That you could shave 10 shots is pretty stellar,  I sure could not.  I've played many excellent and difficult tracks and I always intended to shoot around par and hopefully not above 74 or 75.  Pine Valley was the only big time track where that was just impossible for me.  I thought I needed to attack a few more pin positions to get the score down from an opening 78,  That did not work, the score went up due to a triple and a couple of doubles (which are not infrequent there.)  So then I thought, OK, you know the perils, play it safe.  The greens ate my lunch, and my score was the highest that round.  Over the years, I tried 5 more rounds and never got back to as good as 78 again.  I think the pressure of pushing for a score on a track that penalizes shots that are just a little off was too much for my game,  Pine Valley exposes my weaknesses and demands precision shot shapes for certain pins.  Trying to push the envelop there just did not work for me.

  14. One course continues to pop up as the hardest when rated by major publications and groups as the hardest and has, for the most part, preserved its reputation for years, even as equipment and golf balls have changed the game.  The course deserves its rating, it is amazing.  Probably your best score will be the first time around it because once you see all the trouble it becomes paralyzing:

    The course is Pine Valley, NJ.

  15. Palm Springs has so many great golf course you cannot go wrong there -- it is my pick of the best golfing destinations in the USA,  but maybe not in the hottest months of summer.  North of San Diego (Carlsbad) is Aviara which is a really fine track worth the trip, and my pick of the San Diego area courses.

  16. Many, many times, and each and one was joyful.  I know I am lucky so let's leave it at that.  I never thought, growing up and learning the game, I would ever get the chance, but dreams do come true in the most unlikely of ways.

    Chilli Dipper is very insightful about the difficulty of tee shots where you have questions or doubt about the the way to play the upcoming shot.  Number 11 and number 14 sit before you and ask you to hit a certain shot without of a lot of leeway.  You cannot (or at least I cannot) put the possibility of not pulling off the required shot out of your mind and that makes the choice of shot shape change from day to day.  Number 13 for example is not nearly as intimidating. Blast away and play for a draw, just do not pull the ball into the creek or across the creek.  Hit the planned shot and you are in great shape, Hit it a little right, the ball comes down unless you push it a lot -- it is not the end of the world.  18 is really not quite as bad as it looks because there is room to lay up left short of the trap when you are a little shaky.  The big mistake is the push right, catching a tree and deflecting further right.  You know when you feel confident and can bomb down the fairway and when you need to be satisfied with a shot towards the trap, maybe with a 3 wood.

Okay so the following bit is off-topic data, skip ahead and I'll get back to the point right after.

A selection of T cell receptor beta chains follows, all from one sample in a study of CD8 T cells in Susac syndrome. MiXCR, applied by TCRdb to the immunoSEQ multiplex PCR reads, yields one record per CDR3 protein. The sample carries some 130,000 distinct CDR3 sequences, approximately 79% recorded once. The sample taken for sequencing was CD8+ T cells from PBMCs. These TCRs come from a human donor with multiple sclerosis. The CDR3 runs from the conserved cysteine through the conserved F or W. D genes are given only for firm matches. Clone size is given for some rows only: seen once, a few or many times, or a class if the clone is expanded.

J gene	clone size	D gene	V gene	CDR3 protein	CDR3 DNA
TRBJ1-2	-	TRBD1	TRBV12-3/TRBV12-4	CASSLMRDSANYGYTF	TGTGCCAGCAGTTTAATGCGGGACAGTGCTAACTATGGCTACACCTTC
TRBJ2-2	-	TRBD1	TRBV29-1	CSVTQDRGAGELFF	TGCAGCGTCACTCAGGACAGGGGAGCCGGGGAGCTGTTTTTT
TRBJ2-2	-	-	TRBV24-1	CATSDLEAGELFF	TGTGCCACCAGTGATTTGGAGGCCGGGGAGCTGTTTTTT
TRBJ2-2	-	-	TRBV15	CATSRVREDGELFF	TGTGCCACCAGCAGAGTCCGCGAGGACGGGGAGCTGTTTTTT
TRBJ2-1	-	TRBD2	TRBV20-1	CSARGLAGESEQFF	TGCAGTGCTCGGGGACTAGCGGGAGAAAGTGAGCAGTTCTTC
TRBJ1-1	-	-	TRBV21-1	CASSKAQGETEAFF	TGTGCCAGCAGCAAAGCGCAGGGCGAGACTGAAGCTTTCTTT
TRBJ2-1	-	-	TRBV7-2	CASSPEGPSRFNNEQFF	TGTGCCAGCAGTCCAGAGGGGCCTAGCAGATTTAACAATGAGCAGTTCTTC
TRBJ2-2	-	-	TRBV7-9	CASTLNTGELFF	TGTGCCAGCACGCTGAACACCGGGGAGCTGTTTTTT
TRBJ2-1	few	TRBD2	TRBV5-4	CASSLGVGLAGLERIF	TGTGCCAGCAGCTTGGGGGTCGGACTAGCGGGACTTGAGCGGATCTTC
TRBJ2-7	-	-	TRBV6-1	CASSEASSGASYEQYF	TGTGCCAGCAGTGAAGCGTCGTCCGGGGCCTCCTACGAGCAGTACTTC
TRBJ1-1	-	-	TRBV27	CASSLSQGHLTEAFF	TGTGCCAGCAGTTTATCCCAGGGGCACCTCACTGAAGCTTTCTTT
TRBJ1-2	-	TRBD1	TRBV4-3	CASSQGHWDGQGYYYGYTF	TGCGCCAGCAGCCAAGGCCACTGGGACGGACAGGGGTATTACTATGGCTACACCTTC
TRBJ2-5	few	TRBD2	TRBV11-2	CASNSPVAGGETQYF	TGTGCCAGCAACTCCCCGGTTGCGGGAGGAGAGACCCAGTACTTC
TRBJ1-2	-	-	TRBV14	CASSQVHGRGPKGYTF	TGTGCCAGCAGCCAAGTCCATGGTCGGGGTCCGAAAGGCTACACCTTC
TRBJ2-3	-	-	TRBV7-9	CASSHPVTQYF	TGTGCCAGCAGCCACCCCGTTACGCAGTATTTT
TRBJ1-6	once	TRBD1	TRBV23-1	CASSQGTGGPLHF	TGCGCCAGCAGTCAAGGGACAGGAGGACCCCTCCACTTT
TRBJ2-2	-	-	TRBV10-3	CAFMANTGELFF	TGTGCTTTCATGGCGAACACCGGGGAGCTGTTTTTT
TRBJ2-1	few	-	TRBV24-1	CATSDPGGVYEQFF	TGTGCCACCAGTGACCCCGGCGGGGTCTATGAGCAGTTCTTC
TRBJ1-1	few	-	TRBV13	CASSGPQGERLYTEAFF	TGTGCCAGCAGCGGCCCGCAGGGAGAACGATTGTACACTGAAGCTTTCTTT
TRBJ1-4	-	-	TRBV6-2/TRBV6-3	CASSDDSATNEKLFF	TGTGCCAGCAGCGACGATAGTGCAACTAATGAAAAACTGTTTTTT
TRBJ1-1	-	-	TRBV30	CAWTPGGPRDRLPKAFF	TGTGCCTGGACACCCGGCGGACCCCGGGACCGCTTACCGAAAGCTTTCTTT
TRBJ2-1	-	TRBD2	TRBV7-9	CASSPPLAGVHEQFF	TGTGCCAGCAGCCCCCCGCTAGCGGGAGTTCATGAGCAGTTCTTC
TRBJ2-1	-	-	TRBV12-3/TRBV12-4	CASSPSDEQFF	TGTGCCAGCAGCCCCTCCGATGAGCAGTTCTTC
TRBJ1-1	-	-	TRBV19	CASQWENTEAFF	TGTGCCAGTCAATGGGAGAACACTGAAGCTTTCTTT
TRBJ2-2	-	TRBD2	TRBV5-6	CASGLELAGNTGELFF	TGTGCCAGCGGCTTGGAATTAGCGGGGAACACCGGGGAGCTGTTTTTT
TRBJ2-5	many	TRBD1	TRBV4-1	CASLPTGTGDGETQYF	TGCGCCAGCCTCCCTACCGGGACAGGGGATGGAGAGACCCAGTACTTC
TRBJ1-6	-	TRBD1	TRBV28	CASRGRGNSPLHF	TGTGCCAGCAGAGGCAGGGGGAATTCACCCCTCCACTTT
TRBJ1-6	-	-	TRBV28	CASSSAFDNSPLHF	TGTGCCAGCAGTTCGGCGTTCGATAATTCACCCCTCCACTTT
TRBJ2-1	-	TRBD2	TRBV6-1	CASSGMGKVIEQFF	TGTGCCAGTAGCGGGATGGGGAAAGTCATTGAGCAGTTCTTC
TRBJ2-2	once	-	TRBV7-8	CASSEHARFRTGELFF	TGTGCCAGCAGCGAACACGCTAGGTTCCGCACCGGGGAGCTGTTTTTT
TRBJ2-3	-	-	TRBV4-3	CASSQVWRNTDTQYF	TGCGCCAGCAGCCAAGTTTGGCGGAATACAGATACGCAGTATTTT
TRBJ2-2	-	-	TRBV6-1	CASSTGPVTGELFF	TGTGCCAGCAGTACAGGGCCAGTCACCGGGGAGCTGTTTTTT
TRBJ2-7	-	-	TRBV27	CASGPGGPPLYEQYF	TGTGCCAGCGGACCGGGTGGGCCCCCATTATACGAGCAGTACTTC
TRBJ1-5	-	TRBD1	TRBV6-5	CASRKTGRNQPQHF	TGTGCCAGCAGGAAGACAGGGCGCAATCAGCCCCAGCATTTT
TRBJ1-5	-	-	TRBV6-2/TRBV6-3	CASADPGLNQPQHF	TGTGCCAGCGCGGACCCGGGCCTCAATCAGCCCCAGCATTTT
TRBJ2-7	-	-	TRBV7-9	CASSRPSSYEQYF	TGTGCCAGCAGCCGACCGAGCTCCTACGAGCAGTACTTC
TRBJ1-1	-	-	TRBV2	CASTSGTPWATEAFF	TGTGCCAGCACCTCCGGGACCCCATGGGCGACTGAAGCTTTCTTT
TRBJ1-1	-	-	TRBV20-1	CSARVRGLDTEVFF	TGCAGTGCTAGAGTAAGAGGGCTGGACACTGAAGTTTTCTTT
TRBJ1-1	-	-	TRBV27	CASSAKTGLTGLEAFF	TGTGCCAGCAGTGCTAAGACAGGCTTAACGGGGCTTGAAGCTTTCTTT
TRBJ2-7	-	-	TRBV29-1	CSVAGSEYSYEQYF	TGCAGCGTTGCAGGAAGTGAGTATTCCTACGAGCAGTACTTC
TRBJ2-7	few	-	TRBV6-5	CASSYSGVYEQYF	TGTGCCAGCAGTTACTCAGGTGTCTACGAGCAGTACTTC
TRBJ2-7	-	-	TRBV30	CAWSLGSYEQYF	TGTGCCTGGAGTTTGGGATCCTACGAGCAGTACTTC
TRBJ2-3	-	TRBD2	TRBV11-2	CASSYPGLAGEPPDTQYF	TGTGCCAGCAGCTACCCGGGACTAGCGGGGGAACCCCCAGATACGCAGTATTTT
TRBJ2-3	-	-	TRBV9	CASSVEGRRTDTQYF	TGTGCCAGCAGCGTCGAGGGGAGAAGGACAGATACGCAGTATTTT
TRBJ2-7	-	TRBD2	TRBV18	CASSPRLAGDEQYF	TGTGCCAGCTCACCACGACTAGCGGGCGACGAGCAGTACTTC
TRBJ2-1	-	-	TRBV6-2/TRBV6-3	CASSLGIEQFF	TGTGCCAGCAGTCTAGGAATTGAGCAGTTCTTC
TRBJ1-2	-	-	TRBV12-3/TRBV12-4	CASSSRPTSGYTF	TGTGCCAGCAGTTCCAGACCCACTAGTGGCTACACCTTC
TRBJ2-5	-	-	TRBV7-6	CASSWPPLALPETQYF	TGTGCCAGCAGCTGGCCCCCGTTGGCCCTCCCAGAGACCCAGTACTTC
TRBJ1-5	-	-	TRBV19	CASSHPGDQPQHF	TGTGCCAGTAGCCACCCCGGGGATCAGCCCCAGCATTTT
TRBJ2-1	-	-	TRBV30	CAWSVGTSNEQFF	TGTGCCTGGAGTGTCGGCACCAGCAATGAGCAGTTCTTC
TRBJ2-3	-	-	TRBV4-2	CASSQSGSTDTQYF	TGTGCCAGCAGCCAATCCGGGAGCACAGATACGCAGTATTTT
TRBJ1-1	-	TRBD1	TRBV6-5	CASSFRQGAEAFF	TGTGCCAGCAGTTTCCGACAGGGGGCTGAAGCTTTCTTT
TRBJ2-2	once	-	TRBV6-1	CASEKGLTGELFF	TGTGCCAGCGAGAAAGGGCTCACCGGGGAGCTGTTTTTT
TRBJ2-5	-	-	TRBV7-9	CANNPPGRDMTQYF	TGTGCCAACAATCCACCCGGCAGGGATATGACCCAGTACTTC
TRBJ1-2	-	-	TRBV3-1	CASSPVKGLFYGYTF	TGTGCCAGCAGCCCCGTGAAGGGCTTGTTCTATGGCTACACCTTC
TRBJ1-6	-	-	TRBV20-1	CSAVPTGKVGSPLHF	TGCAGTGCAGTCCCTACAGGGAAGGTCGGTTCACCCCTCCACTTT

17. Number 11 was always the hardest for me... you have to hit it really, really hard and favor the right side which is very elevated -- the hole plays longer than 10 if you have a predictable draw.    Surprisingly number 14 is challenging since it is easy to hang one right and the slope takes you hard right.  So sometimes you get a little pull going and then you are dead trying to get over some really big trees to what might be the hardest green to control your location.  Now number 5 is much harder as it was in Hogan's day, the moved trap makes it tougher and the green only has one landing area for the most part.  Finally, number 7 is now officially a hard driving hole and well deserved -- maybe the most narrow shot on the course.  18 is not as hard as it looks if you are an accurate driver.

    But, eliminating the par 3s is a little disappointing since the tee shot on 4 is the hardest shot at Augusta in my opinion.

    Actually, the hardest shot at Augusta is the first hole, first swing and first time...You cannot even remember how to hold your club.  You just hope to survive the pressure.

  18. This brings up an interesting question about a swing.  I started out playing left-handed and switched to right handed in my teens.  To this day, I can hit a pretty decent shot left handed so I can use a 2 or 3 iron turned backwards and hit a low bounding shot pretty far, or I can turn something like a 9 iron upside down and actually hit an air-borne shot.  So, being a foot or so from an OB fence just means I might choose to make a golf stroke but left-handed.  This is not impractical for me and it is a normal choice I make a lot.  There was a time when I actually considered carrying a left-handed wedge because I chipped pretty well left-handed.

    But a ball in a burrowing animal hole already provides for relief, so I can take relief and then depending on how the ball and the one stroke distance no nearer the hole works out, I might have a completely different shot become my best choice.  The ball can roll up to two club lengths no nearer the hole so I might well have been prepared to make a normal stroke left-handed and now decide it is better ot go ahead and hit it right handed.

    Now there is a case I know where this is not allowed.  If my ball is near the cart path and I announce I want to play a left-heanded shot just to get an otherwise unallowed drop that might provide a better lie that would be a penalty or not allowed.  In this case, I cannot artificially create a relief situation. Taking relief from something like a cart path is done for your normal or ordinary stance and swing and not some manufactured swing.  It is normal for me to swing left handed if a right handed swing might hit a tree or an OB fence.  I suspect this situation might require some special considerations and understandings in order for the full intent of the rules to be honored.  I have studied the rules and decisions about this fine point and am still not absolutely sure of what is a normal stance and swing is if you can play either way.  And it is not unlikely that a controversy might prove me wrong on this dual concept.  I know you cannot manufacture an abnormal stance or swing to gain relief.  Surely this has come up at some point and there is some decision somewhere that covers it -- maybe Mac O'Grady knows the answer.